For schools that serve high numbers of low-income, at-risk, or minority students, a traditional school model focused solely on academics may not be enough to support their learning, says a new report from the Harvard Family Research Project.
Instead, schools should aim to partner with community organizations that help provide a broader range of supports—behavioral, health, and family—that can improve students’ all-around school success, says the brief, “Partnerships for Learning: Community Support.” Examples cited include partnerships with nonprofit organizations, health-care providers, and government agencies.
The Elev8 initiative, a community schools organization that partners with middle schools in New Mexico, Chicago, Oakland, Calif., and Baltimore, is profiled to illustrate a high-quality model in action.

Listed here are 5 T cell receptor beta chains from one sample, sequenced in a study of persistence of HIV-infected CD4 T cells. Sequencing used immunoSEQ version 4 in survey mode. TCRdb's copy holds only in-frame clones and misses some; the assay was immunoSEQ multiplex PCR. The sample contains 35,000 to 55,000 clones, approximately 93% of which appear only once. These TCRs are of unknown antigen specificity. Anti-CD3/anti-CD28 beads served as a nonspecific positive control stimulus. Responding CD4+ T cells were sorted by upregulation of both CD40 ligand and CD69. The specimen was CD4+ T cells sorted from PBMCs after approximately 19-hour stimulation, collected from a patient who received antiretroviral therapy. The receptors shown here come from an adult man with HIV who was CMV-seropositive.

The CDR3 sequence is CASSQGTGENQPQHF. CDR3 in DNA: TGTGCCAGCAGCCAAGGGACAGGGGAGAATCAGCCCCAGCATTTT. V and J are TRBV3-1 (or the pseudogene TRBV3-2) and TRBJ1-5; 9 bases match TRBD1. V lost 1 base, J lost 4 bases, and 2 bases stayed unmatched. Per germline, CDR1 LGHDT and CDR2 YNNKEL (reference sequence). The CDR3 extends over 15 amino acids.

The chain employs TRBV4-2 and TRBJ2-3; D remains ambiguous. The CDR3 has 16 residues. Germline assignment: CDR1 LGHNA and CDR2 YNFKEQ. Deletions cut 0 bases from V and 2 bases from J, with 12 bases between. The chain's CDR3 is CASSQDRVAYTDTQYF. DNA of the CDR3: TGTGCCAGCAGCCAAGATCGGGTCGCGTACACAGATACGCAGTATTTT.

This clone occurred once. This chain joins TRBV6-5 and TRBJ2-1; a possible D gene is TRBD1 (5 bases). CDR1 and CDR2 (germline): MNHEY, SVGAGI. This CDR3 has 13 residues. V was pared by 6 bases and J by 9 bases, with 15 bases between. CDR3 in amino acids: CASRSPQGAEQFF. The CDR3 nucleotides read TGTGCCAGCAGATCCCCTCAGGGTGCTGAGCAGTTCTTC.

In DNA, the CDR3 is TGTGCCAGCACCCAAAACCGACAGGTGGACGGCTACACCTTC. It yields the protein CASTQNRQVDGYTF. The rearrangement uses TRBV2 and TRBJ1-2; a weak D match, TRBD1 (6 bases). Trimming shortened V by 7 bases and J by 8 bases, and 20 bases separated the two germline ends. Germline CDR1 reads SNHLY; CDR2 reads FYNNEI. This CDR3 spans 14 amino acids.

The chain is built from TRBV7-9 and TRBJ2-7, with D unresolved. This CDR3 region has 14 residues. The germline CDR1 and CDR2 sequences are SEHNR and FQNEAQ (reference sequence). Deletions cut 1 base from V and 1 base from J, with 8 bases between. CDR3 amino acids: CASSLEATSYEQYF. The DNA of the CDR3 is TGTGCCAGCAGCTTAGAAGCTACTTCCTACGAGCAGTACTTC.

The report also offers seven recommendations to guide schools in forming partnerships with the community. Schools and partners should:
1. Share similar visions for student learning.
2. Share leadership and governance responsibilities.
3. Effectively communicate.
4. Share information and monitor youth progress.
5. Engage families.
6. Share staff.
7. Develop mutually beneficial partnerships.
A version of this news article first appeared in the Beyond School blog.